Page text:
BETTER4MOYNE

Community engagement and education proved to be key to the program’s early success.

A change in processor has meant that only certain plastics can be placed into the yellow recycling bin. Polyethylene terephthalate (marked with the recycling symbol 1) and high density polyethylene (recycling symbol 2) are both permissible. All other plastics must now be placed into the red bin destined for landfill.

A branded campaign, Better4Moyne, was developed to comprehensively engage with and educate the community about this and all other aspects of council’s new waste management regime.

Activities included regional media articles, frequent website and social media updates, letters to all residents, FAQ sheets, posters displayed in public spaces and displays of the new, purple-lidded bins in high traffic public spaces, including outside local supermarkets.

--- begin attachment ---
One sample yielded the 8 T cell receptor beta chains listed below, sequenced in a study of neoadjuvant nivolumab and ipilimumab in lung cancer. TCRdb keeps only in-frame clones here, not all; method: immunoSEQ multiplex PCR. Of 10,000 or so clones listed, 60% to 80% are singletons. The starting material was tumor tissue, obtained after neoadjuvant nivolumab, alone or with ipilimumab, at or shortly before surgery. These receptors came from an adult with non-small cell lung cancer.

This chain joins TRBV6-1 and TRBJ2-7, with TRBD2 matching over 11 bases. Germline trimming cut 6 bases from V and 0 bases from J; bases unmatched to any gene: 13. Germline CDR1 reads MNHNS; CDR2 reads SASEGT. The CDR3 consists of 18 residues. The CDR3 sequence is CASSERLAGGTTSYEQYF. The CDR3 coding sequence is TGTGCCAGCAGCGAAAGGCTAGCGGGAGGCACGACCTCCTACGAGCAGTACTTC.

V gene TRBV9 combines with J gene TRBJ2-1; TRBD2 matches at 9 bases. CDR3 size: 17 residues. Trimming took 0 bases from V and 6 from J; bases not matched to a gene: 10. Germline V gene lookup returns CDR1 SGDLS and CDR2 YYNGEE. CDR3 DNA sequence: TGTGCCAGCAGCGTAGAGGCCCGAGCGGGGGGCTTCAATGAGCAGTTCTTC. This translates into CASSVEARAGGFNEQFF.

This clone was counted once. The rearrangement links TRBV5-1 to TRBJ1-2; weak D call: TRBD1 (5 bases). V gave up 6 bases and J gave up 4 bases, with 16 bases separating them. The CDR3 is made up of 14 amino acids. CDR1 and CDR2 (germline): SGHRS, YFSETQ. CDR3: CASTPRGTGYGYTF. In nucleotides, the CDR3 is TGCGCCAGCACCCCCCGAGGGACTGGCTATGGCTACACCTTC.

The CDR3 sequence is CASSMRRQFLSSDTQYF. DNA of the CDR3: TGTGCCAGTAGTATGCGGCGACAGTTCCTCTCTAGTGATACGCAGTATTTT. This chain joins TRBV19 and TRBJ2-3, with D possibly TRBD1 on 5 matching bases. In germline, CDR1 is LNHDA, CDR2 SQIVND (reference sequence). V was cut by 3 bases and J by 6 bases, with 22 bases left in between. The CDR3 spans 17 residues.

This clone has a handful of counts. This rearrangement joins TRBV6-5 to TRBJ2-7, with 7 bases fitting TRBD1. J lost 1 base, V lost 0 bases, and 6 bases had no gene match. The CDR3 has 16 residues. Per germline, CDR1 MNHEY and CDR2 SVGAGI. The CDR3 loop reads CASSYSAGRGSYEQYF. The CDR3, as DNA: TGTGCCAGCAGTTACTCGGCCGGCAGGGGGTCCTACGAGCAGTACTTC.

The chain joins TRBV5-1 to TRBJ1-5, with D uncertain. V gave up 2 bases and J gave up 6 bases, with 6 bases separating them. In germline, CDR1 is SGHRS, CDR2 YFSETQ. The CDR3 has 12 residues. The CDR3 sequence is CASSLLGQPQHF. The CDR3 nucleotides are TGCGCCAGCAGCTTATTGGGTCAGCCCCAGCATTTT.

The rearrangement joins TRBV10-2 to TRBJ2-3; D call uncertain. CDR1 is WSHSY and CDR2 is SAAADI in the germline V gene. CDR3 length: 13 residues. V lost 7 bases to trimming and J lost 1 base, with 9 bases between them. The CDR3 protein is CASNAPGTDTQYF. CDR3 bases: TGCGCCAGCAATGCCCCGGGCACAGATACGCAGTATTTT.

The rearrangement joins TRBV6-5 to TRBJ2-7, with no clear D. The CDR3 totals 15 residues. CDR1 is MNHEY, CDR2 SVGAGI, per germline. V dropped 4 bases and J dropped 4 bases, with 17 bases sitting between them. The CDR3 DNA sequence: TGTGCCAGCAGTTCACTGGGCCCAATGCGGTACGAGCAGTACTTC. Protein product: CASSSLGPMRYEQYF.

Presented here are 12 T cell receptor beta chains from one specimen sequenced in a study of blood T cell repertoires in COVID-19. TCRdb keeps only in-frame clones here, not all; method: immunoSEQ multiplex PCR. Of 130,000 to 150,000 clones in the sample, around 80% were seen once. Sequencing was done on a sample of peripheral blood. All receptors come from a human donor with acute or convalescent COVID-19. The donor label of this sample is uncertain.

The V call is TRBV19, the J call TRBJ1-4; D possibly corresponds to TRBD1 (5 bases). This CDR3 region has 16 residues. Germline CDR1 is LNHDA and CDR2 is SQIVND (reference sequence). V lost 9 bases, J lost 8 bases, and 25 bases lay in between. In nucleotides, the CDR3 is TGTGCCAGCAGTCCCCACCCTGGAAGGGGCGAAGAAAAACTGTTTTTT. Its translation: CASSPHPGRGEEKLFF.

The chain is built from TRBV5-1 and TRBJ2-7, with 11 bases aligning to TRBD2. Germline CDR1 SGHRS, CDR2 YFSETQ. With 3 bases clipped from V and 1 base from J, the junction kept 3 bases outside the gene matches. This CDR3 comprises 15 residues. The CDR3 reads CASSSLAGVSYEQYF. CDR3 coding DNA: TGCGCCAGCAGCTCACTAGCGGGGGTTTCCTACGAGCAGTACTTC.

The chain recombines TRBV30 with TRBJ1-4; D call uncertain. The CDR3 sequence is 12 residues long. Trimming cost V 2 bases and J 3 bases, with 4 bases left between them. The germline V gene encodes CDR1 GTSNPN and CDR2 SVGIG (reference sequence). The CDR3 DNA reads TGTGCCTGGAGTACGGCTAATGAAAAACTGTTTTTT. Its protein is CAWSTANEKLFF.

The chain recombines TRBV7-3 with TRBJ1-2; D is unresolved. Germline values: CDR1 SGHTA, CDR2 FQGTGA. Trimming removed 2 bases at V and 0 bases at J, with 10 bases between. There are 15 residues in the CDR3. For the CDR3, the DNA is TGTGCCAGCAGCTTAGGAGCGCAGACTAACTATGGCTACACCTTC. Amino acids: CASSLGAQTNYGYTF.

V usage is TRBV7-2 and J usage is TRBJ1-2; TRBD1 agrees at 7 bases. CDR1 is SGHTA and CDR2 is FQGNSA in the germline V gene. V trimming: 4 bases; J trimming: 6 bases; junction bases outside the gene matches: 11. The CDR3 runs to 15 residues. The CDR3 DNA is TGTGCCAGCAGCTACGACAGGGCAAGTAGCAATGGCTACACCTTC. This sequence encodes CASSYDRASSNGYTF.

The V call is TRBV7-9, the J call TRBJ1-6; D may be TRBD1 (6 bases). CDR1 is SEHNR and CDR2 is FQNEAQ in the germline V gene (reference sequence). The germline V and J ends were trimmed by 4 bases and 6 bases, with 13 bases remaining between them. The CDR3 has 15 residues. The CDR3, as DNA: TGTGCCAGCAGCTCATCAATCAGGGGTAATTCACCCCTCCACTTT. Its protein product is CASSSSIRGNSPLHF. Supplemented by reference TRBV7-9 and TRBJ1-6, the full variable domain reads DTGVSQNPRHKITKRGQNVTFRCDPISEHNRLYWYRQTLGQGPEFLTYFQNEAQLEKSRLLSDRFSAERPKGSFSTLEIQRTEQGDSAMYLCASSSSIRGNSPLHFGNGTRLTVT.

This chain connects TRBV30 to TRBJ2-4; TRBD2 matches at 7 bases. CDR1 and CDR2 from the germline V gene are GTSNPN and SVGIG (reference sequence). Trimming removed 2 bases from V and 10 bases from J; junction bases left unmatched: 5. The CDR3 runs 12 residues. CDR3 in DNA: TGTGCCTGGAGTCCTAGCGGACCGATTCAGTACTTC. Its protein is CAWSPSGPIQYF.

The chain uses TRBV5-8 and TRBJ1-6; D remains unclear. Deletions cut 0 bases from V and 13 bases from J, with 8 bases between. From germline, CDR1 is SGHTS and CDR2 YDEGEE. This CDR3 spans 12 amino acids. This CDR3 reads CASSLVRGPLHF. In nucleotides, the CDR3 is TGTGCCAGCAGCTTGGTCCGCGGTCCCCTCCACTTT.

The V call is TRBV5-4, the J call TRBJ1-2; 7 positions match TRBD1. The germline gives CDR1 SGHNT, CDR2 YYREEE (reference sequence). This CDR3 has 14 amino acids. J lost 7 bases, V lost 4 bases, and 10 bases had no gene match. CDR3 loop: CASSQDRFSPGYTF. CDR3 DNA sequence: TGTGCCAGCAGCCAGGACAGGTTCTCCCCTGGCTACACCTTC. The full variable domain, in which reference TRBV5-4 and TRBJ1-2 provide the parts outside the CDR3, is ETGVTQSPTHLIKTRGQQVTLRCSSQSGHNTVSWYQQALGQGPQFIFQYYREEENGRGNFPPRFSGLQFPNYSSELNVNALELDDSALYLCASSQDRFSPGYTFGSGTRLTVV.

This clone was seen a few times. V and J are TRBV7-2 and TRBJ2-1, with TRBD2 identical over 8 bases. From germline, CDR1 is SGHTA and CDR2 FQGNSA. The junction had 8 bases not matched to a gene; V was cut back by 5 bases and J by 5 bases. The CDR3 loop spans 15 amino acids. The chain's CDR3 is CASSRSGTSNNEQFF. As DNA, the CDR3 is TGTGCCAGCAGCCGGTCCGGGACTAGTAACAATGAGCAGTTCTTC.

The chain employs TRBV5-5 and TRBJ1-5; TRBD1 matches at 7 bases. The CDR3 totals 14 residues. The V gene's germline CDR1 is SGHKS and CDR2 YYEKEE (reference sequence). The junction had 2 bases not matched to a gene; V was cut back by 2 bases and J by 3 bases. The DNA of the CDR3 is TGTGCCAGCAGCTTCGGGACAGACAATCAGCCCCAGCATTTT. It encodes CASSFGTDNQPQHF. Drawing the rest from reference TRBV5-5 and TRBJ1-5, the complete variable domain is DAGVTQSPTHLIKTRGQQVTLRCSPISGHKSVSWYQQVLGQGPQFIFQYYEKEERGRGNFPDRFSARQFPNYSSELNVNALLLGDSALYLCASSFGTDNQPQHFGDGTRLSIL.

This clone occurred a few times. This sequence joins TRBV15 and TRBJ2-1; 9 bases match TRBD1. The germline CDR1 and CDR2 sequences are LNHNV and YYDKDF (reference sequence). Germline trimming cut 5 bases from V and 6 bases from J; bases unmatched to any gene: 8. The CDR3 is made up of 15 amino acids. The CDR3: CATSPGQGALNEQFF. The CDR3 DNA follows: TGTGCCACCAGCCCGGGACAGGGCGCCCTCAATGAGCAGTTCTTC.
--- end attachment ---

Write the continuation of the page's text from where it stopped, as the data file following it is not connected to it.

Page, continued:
Council also created displays at regional community events, and officers spoke directly with numerous business and community groups.

A new Kerbside Waste Management Collection Guide was published detailing how to use the four-bin system. Together with a collection calendar, a hard copy of the guide was delivered to all residents with their new, purple-lidded bins.

WIN/WIN SOLUTION FOR DELIVERY LOGISTICS

The logistics of delivering 6000 new glass recycling bins across Moyne Shire’s 5500 square kilometres in time for the first collection was council’s next challenge.

The solution proved to be an innovative ‘win/win’ solution for both council and community.

Eight community groups were engaged to work with council to simultaneously hand deliver the new purple-lidded bins to each household.